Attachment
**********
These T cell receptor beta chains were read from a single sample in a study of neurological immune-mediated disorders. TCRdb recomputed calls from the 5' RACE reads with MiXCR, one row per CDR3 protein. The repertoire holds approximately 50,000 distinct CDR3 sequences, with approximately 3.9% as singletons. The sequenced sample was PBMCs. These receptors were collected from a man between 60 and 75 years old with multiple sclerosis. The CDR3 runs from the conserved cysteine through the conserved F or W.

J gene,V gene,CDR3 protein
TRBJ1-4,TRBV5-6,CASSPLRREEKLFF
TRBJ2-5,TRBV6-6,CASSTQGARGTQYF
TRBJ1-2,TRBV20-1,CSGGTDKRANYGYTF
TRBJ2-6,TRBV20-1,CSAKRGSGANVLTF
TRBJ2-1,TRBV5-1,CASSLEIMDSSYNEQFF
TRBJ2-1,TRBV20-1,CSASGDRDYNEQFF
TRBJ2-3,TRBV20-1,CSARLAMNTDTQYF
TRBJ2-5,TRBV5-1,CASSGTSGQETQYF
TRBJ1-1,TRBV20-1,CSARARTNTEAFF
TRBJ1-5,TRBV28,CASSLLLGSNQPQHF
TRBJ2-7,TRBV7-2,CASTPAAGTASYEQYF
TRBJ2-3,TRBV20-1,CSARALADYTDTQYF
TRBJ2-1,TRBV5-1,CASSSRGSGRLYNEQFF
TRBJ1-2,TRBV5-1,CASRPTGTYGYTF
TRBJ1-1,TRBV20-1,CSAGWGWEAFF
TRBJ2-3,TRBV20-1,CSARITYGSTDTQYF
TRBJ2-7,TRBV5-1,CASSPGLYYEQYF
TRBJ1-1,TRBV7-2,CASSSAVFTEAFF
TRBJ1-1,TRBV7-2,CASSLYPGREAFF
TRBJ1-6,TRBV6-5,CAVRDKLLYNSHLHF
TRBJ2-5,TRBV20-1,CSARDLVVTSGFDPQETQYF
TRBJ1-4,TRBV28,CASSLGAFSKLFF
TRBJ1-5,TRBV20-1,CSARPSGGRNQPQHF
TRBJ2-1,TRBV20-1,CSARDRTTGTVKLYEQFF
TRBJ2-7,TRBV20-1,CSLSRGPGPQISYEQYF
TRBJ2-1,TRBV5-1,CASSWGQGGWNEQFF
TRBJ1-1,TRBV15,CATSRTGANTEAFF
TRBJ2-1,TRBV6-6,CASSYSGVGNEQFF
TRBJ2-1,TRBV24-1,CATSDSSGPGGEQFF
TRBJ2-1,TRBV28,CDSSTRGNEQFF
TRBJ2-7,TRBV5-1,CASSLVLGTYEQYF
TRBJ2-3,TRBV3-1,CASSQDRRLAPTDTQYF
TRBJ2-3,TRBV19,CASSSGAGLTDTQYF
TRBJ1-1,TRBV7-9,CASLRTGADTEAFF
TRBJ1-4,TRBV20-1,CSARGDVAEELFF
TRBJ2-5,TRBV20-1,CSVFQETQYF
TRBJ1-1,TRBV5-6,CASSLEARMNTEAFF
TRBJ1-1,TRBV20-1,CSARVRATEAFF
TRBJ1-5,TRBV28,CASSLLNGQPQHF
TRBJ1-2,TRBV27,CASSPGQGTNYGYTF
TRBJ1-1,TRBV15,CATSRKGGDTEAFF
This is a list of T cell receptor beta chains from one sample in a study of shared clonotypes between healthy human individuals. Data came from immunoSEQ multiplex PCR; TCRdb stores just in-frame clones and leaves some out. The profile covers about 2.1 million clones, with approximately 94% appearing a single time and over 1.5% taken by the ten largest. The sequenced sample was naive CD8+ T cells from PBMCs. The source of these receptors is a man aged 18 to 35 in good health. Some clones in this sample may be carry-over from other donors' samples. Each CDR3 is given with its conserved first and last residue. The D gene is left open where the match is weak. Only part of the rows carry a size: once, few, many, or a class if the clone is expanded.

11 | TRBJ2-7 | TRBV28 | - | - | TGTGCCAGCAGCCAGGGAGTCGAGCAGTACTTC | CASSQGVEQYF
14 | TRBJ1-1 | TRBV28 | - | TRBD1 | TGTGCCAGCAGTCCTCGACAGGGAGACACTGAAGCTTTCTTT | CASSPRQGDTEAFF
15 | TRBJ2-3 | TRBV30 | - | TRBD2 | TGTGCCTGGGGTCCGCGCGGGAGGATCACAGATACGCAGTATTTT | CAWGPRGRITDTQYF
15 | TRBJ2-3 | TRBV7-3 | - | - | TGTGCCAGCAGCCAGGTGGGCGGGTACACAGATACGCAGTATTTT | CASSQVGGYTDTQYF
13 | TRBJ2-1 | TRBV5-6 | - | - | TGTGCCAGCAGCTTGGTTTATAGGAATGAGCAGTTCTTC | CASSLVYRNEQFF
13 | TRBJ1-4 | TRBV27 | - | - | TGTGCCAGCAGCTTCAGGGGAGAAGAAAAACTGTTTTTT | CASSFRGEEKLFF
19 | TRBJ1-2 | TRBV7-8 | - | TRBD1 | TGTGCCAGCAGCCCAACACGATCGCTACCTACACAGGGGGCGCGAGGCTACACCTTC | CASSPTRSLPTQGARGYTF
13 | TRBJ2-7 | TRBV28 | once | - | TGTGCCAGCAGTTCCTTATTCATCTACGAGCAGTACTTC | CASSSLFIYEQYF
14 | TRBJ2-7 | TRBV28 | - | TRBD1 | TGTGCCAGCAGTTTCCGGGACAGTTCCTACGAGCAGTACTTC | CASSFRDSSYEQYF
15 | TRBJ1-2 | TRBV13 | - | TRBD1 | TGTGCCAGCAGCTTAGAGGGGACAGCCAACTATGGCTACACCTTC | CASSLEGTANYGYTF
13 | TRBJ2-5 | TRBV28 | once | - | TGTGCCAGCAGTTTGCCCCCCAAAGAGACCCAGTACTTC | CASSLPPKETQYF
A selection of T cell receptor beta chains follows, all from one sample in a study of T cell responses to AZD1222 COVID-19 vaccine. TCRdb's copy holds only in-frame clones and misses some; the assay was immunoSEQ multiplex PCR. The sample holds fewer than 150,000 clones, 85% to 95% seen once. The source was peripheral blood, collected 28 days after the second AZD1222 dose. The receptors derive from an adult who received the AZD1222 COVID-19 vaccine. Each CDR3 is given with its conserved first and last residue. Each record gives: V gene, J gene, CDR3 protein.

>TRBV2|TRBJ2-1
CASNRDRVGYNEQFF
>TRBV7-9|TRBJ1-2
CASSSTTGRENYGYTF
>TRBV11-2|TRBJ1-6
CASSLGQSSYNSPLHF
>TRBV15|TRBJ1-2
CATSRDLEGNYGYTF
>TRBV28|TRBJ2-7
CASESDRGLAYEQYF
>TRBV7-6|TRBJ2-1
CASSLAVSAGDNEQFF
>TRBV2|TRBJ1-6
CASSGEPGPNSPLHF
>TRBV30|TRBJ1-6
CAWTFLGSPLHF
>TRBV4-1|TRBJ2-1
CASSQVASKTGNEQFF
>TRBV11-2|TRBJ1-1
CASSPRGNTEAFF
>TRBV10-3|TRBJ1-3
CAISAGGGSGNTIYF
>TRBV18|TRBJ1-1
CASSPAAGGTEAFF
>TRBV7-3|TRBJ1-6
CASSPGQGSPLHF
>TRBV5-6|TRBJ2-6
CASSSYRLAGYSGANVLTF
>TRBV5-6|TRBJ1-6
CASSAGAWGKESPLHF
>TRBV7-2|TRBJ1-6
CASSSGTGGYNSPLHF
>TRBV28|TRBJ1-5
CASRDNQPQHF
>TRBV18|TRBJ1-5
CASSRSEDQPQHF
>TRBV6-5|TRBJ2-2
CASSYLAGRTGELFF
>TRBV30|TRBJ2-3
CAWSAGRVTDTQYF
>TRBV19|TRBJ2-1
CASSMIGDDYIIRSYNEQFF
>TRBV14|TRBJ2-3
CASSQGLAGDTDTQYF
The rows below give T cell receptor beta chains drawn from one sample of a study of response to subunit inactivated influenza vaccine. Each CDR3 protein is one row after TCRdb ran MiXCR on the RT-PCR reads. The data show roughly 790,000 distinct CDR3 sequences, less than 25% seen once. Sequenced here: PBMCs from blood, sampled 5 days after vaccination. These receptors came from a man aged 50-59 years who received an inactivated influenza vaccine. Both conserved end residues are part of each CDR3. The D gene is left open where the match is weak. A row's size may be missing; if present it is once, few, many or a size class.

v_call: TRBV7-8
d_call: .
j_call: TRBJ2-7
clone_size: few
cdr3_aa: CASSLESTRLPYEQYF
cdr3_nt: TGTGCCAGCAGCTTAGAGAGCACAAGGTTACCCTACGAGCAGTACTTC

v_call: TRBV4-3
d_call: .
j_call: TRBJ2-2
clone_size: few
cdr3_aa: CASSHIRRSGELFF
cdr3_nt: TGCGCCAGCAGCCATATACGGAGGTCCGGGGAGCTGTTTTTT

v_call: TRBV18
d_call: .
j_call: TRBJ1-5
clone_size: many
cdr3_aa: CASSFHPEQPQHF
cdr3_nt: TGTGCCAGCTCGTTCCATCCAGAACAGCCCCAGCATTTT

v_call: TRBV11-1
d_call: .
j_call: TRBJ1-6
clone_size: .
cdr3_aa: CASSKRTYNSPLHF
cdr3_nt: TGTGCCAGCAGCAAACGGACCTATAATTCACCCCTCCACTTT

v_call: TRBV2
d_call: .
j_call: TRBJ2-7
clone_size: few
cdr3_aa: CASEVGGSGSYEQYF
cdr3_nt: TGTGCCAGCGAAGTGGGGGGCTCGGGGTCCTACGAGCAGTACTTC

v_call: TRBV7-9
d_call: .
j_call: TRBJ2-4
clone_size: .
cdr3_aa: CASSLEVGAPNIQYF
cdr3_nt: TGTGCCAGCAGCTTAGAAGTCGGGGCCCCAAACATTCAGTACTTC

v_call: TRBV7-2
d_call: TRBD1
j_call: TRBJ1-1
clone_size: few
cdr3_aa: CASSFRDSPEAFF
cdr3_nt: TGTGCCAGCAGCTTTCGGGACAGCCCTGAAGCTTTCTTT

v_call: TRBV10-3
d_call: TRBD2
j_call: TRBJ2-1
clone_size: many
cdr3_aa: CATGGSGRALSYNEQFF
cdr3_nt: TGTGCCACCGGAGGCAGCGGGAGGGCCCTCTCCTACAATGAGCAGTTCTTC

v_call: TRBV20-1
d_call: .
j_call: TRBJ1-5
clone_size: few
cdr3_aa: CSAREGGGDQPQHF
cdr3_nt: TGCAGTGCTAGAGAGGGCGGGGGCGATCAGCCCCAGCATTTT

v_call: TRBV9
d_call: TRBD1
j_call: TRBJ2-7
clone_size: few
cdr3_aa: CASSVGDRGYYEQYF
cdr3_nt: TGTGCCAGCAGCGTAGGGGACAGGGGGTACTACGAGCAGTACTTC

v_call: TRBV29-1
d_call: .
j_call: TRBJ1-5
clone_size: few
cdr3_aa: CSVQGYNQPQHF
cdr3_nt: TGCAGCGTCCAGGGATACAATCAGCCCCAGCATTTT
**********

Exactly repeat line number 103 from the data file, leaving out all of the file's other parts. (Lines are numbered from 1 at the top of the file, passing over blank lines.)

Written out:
d_call: .